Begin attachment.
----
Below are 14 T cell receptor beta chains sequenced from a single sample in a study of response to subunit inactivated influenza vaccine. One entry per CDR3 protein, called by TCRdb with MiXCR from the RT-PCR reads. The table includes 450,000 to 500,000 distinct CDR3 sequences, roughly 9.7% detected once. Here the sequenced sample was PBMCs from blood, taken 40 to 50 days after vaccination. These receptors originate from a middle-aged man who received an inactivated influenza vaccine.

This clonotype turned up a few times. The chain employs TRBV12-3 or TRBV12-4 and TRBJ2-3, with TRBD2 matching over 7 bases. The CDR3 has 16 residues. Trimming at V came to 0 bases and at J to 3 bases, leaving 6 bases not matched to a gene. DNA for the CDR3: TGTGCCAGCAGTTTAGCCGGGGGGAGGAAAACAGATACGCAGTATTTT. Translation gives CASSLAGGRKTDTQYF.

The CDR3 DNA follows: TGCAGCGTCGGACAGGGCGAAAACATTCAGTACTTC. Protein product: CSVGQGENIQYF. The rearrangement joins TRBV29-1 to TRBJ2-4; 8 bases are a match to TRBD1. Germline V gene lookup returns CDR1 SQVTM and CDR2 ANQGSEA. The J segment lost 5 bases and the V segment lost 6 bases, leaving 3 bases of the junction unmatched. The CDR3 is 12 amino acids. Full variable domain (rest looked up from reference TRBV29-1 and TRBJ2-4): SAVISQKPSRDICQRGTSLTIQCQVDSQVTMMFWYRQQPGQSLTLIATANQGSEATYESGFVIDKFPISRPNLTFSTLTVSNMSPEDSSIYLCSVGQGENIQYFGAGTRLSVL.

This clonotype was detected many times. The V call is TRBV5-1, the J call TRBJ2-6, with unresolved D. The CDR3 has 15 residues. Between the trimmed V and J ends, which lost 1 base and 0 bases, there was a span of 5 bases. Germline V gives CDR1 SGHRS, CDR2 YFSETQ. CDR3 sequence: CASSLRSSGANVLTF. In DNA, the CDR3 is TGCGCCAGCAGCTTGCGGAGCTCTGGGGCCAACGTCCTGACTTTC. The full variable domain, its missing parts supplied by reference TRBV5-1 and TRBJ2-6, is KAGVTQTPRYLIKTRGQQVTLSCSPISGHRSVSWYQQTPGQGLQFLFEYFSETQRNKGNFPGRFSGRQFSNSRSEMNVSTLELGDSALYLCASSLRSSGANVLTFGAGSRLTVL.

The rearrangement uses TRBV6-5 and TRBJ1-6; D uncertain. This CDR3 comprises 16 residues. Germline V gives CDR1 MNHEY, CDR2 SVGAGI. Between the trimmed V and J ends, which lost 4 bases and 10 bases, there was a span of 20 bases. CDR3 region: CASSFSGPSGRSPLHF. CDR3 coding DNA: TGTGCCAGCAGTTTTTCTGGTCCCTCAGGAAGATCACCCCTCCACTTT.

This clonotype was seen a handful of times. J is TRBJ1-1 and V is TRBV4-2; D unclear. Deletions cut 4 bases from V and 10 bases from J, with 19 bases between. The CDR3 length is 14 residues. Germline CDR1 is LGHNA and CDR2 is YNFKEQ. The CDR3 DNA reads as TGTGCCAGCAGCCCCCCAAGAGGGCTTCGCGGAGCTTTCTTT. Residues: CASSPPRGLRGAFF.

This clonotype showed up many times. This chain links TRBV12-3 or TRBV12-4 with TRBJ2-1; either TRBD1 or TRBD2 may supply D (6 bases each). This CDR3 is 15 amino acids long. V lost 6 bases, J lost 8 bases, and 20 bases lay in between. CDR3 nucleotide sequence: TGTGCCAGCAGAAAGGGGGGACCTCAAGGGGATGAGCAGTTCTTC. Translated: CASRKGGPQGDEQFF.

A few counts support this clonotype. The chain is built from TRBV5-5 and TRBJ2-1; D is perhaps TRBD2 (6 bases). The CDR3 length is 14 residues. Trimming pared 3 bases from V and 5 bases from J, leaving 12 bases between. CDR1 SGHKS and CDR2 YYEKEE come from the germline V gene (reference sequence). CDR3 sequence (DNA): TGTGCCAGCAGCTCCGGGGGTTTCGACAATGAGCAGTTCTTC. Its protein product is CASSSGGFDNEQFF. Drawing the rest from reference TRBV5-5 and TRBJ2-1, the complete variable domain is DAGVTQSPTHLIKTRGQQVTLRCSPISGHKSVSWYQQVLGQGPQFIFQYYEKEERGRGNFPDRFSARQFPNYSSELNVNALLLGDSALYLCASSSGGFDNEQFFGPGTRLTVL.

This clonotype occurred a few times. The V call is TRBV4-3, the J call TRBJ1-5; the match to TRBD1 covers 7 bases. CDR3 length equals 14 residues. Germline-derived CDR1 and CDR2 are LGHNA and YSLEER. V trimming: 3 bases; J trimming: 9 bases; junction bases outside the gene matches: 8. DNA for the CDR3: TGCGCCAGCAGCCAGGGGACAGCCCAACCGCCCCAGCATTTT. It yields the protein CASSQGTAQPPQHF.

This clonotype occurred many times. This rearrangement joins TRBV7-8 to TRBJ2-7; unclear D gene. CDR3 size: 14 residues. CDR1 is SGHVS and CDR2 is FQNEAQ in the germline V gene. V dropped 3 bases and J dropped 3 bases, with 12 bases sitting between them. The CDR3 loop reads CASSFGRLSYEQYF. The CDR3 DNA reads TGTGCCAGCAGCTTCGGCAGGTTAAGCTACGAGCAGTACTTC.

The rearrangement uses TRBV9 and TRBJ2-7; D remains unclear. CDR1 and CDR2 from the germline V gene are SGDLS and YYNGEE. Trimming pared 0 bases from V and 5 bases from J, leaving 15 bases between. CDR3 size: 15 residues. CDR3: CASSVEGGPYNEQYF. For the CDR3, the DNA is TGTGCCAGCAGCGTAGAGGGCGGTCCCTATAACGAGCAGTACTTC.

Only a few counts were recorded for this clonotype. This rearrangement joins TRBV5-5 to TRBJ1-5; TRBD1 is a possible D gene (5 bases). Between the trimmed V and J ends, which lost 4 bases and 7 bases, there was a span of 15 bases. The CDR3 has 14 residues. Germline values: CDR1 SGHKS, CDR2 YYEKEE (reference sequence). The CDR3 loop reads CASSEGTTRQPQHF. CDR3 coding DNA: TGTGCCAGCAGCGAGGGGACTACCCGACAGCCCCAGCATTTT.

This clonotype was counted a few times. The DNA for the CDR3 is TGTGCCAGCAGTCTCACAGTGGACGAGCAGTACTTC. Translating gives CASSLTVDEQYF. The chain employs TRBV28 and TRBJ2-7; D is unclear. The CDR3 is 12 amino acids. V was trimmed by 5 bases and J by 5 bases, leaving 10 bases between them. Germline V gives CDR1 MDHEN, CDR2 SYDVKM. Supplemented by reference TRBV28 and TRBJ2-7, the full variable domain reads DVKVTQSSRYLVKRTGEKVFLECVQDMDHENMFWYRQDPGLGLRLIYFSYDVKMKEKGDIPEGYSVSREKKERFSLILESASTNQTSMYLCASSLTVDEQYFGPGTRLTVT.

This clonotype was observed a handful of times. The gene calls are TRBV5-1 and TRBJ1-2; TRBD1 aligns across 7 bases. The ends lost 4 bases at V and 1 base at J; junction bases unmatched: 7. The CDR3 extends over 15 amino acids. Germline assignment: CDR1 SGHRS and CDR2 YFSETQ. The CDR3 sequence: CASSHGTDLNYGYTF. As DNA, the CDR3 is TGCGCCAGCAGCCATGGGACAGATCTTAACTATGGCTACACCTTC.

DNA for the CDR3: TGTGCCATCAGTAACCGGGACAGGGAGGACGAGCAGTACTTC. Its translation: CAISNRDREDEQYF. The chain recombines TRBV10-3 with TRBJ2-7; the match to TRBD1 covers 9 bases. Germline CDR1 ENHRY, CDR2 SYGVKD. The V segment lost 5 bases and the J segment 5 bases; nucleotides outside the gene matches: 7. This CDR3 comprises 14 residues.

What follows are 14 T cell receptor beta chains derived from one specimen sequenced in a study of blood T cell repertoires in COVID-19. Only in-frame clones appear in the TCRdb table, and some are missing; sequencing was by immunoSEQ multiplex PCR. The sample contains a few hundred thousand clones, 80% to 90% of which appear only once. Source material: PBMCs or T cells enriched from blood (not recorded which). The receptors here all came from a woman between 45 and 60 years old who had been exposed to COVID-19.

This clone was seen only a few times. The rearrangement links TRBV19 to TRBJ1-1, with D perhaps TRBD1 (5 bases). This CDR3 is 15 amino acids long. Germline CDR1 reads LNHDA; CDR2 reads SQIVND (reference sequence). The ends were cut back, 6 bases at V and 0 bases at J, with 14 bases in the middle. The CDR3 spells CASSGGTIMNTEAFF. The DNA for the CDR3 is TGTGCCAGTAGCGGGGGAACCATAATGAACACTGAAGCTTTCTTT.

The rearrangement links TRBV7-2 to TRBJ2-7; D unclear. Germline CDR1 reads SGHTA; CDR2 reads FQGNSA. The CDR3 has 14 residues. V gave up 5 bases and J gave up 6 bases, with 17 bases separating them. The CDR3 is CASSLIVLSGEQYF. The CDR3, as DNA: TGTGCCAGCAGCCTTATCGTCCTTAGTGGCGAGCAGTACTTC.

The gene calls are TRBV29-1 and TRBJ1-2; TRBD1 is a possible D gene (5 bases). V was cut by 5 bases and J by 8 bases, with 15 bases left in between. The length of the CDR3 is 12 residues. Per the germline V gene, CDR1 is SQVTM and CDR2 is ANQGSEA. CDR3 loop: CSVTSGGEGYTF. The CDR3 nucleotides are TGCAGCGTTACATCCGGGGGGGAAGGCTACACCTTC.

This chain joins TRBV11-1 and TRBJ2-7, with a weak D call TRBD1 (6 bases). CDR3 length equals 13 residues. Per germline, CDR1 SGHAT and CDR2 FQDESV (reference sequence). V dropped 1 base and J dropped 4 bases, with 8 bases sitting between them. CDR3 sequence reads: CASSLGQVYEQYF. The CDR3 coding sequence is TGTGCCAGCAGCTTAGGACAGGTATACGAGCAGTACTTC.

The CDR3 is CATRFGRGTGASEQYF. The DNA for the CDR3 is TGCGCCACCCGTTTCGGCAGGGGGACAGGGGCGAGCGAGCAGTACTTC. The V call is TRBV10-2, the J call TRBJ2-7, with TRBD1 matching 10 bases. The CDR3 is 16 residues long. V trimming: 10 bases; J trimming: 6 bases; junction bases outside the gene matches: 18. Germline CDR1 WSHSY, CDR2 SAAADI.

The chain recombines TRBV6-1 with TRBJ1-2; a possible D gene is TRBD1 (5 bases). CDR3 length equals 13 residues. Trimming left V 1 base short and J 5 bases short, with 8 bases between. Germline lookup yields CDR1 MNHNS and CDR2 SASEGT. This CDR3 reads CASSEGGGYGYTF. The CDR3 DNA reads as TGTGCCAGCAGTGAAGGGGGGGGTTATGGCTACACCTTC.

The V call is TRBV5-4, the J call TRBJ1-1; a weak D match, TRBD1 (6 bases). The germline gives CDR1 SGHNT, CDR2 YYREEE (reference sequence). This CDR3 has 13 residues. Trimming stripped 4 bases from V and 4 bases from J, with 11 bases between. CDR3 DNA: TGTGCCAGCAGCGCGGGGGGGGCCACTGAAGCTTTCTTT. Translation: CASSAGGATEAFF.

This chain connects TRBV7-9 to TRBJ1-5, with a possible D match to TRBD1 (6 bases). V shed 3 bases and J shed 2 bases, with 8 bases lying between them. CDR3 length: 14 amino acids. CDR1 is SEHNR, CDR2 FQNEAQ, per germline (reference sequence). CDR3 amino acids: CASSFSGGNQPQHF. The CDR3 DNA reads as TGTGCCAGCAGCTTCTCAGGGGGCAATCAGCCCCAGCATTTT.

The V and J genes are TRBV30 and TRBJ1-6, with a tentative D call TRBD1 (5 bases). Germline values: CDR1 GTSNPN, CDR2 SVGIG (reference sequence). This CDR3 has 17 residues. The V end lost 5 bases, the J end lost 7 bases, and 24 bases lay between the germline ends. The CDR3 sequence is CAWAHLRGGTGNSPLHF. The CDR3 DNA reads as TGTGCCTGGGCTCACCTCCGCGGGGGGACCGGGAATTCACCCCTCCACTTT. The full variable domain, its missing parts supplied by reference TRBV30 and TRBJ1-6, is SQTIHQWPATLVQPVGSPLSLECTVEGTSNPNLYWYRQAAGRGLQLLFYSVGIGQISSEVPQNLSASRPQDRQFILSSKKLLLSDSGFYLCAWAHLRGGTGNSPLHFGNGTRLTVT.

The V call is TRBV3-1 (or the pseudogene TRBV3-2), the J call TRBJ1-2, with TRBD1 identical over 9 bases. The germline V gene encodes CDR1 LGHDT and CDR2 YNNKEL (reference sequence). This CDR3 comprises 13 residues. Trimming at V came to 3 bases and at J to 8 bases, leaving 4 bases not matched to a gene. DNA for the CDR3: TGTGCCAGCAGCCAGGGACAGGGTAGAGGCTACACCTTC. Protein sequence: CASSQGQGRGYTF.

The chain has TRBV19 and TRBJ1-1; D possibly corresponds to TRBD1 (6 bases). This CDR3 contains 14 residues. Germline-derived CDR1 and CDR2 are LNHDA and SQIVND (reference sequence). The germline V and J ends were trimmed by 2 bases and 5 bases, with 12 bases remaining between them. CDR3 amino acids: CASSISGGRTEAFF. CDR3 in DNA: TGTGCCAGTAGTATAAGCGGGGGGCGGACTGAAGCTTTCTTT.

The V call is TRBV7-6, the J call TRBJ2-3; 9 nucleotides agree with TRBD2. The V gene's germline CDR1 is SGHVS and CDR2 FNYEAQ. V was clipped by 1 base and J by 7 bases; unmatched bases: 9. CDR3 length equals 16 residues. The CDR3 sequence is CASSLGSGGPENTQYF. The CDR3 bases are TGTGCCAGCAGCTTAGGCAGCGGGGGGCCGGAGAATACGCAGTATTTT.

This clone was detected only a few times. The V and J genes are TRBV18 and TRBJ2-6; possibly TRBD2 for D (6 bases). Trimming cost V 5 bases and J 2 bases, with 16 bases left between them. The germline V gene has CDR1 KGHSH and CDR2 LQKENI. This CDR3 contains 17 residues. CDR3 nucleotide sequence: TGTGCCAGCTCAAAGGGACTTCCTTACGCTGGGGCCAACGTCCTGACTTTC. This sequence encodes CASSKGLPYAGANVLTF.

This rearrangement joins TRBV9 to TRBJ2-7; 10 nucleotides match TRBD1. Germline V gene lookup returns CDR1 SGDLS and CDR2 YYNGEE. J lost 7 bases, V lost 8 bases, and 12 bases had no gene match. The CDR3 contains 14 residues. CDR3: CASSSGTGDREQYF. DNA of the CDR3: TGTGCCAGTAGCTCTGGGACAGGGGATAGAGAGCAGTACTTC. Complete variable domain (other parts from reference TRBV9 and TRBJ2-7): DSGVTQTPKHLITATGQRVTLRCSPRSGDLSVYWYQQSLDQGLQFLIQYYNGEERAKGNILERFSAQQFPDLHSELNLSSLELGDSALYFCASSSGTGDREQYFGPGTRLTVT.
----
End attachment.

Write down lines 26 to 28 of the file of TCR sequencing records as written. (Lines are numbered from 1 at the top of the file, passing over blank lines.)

The V call is TRBV3-1 (or the pseudogene TRBV3-2), the J call TRBJ1-2, with TRBD1 identical over 9 bases. The germline V gene encodes CDR1 LGHDT and CDR2 YNNKEL (reference sequence). This CDR3 comprises 13 residues. Trimming at V came to 3 bases and at J to 8 bases, leaving 4 bases not matched to a gene. DNA for the CDR3: TGTGCCAGCAGCCAGGGACAGGGTAGAGGCTACACCTTC. Protein sequence: CASSQGQGRGYTF.

The chain has TRBV19 and TRBJ1-1; D possibly corresponds to TRBD1 (6 bases). This CDR3 contains 14 residues. Germline-derived CDR1 and CDR2 are LNHDA and SQIVND (reference sequence). The germline V and J ends were trimmed by 2 bases and 5 bases, with 12 bases remaining between them. CDR3 amino acids: CASSISGGRTEAFF. CDR3 in DNA: TGTGCCAGTAGTATAAGCGGGGGGCGGACTGAAGCTTTCTTT.

The V call is TRBV7-6, the J call TRBJ2-3; 9 nucleotides agree with TRBD2. The V gene's germline CDR1 is SGHVS and CDR2 FNYEAQ. V was clipped by 1 base and J by 7 bases; unmatched bases: 9. CDR3 length equals 16 residues. The CDR3 sequence is CASSLGSGGPENTQYF. The CDR3 bases are TGTGCCAGCAGCTTAGGCAGCGGGGGGCCGGAGAATACGCAGTATTTT.